A Chinese mountaineering team took the Olympic flame to the top of the world yesterday in a spectacular feat dreamed up by organizers to underscore China’s ambitions for the games in August.
The team used torches designed by rocket scientists to take the flame along the final icy incline leading to the peak of Mount Everest. The jubilant climbers unfurled small Chinese and Olympic flags at the end of their ascent, which was broadcast live across China.
“One World, One Dream,” team captain Nyima Cering yelled as his torch was lit, repeating the slogan for the Beijing Olympics.
The 19-member team, dressed in red parkas emblazoned with Olympic logos, broke camp at 8,300m before dawn and reached the top of the 8,850m mountain a little more than six hours later.
The stop at the top of Everest was meant to be the highlight of the Beijing Olympics torch relay, the longest in Olympic history.
Organizers hope the dramatic image of the torch atop Everest will counter some of the damaging publicity from protests that marred the international parts of the torch relay.
Tibetan activists, however, continued to accuse Beijing of using the climb to reassert its control over Tibet. China says it has ruled Tibet for centuries, although many Tibetans say their homeland was essentially an independent state for most of that time.
“The Chinese government’s obsession with summitting Everest with the Olympic torch betrays the depth of its insecurity over its rule in Tibet which was so clearly challenged by Tibetans in March and April,” Tenzin Dorjee, deputy director of Students for a Free Tibet, said in a statement.
Politics aside, taking the torch to the peak and broadcasting it live was a technological feat. China’s state broadcaster CCTV spent heavily to build a TV studio at the base camp and to construct transmission points at four camps on the mountain’s face.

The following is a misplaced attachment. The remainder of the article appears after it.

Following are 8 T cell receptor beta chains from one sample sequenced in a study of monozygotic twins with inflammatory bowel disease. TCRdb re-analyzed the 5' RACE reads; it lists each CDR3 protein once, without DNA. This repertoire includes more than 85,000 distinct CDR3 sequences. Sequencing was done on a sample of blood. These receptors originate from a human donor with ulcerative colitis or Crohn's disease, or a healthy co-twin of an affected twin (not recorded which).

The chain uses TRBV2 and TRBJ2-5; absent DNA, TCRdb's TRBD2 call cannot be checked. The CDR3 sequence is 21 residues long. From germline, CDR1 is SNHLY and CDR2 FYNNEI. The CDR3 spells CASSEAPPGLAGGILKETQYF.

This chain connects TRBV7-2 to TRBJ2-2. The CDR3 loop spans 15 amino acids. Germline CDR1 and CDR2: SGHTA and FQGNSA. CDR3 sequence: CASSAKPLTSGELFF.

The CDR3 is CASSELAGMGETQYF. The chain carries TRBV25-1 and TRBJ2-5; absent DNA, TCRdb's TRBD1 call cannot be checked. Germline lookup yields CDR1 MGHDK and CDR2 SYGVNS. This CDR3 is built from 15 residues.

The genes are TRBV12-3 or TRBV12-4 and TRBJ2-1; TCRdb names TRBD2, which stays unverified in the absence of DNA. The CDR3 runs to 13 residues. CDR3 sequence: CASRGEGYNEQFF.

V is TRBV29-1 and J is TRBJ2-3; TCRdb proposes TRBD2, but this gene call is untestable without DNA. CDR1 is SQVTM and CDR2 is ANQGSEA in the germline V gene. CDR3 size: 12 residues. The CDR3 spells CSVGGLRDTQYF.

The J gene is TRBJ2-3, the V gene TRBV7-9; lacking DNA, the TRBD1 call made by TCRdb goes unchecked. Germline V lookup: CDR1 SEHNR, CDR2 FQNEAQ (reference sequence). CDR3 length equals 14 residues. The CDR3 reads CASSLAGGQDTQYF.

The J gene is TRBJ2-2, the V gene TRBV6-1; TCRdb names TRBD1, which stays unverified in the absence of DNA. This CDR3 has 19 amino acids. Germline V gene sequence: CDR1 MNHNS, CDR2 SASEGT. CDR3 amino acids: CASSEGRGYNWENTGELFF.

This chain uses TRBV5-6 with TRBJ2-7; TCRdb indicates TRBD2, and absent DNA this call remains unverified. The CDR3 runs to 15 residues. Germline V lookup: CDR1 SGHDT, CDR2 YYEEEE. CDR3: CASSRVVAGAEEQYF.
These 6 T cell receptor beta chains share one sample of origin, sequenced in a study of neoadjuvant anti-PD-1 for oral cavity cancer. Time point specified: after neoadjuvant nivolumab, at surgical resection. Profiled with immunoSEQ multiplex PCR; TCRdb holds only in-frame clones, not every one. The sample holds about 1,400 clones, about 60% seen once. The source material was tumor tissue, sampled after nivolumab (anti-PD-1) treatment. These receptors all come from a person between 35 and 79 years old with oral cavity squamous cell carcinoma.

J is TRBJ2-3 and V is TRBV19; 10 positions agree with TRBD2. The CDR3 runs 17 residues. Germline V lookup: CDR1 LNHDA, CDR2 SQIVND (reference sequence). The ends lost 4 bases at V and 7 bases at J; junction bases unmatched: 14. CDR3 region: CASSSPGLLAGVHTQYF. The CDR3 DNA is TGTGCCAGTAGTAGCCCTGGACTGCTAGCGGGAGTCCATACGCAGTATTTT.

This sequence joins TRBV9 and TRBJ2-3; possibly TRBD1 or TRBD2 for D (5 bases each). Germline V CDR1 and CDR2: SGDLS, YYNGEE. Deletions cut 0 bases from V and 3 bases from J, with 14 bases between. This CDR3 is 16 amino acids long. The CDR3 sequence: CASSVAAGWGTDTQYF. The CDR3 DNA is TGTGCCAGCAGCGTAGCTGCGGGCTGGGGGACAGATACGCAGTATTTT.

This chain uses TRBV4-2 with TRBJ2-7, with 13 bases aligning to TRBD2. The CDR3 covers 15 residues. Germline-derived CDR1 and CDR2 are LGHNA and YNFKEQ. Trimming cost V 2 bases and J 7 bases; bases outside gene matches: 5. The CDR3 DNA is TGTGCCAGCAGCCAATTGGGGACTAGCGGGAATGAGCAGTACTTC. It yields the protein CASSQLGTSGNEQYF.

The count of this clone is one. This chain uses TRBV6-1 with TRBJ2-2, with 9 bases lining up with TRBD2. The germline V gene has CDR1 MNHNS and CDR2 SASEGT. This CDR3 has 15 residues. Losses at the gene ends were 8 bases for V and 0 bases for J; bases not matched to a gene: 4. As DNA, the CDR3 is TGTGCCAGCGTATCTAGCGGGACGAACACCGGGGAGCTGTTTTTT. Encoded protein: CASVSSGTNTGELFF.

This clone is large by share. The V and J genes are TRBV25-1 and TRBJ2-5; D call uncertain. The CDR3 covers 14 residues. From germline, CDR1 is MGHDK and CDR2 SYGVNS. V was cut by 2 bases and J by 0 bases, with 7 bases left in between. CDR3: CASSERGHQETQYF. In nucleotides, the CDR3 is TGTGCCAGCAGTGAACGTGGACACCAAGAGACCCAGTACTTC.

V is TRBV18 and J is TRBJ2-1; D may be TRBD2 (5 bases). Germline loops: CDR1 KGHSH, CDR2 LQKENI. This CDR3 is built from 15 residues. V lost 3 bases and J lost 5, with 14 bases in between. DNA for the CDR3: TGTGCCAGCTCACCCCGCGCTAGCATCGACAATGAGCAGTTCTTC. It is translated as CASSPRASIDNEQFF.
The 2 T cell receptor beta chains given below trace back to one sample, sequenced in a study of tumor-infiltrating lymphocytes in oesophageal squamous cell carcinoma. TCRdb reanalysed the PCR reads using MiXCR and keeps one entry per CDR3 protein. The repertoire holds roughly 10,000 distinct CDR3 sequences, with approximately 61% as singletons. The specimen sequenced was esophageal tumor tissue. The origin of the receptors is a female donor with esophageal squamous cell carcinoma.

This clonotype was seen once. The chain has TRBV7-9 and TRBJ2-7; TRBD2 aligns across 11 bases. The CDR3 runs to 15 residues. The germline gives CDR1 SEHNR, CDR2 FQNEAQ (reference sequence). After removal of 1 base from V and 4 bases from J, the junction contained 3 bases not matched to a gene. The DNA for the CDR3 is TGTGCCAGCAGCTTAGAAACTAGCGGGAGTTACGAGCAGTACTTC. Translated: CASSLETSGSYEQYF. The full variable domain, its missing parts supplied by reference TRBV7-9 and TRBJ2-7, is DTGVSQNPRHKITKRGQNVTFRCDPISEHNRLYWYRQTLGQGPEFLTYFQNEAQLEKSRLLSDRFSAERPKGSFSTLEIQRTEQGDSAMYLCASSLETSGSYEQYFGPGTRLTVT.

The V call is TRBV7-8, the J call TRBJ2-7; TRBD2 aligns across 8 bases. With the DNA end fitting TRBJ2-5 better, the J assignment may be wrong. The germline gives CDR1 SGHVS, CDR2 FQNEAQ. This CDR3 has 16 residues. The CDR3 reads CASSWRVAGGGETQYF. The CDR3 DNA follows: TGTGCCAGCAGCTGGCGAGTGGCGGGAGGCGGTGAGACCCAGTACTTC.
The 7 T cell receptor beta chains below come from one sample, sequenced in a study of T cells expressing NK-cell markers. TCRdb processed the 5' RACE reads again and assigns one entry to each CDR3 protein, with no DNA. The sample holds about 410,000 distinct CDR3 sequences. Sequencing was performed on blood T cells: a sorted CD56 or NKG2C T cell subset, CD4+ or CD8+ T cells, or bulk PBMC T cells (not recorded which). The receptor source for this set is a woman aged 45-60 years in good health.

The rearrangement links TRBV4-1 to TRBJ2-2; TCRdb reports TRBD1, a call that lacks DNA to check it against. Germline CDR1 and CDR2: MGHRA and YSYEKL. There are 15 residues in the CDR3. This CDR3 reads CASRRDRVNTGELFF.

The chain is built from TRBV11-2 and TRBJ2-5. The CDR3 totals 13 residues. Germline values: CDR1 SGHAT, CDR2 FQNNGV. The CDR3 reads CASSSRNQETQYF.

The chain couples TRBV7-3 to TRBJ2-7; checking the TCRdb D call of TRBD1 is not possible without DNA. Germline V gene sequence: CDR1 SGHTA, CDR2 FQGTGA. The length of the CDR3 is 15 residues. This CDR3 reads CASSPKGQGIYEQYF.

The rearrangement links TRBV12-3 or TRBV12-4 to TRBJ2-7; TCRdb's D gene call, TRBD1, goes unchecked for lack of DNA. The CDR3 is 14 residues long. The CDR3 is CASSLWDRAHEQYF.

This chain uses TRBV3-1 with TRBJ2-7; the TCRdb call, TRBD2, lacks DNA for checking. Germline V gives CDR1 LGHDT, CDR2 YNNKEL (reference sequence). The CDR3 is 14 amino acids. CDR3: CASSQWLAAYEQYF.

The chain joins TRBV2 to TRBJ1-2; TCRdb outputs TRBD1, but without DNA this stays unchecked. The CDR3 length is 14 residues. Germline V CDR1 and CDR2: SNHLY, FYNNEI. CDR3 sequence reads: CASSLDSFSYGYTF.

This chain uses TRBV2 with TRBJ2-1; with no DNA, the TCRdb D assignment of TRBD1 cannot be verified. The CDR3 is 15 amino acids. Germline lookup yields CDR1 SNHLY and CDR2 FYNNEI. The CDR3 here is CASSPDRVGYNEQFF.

The torch was designed by a Chinese firm. Fueled by propane, the flame burned brightly in the windy, oxygen-thin Himalayan air thanks to technology that keeps rocket motors burning in the upper reaches of the atmosphere, Xinhua news agency reported.
Liu Xingzou, the chief engineer of the project, said: “We installed a pressure-retaining valve in the torch, which enables the flame to withstand winds of up to 65 kilometers an hour, nearly 6cm of rain an hour and temperatures of minus 40˚C.”
The Olympic flame was carried most of the way in a special metal canister. As the team neared the summit, they used a wand to pass the flame from the canister to the torch.
The climbers could be heard struggling for breath as five torchbearers inched a few meters before passing on the flame to the next person. A colorful Tibetan prayer flag stood beside the path and fluttered in the wind.
The final torchbearer, a Tibetan woman named Cering Wangmo, stood silently on the peak with her torch while other team members unfurled small Chinese and Olympic flags. They then clustered together, cheering “We made it” and “Beijing welcomes you.”
The Everest flame is separate from the main Olympic torch, which yesterday was on the opposite side of China, in Guangdong Province. The relay leg in Shenzhen was postponed until the afternoon to allow for the Everest ascent.
The main torch was not taken up Everest because of weather concerns.
A delay because of bad weather would have thrown off the schedule for the whole relay.
The main flame will cross every region and province of China, returning to Beijing on Aug. 6, two days ahead of the opening ceremony.
The 19-member climbing team was comprised of both ethnic Han Chinese and Tibetan members, underscoring another government theme — ethnic unity. The team captain and the final torchbearer were both Tibetans.
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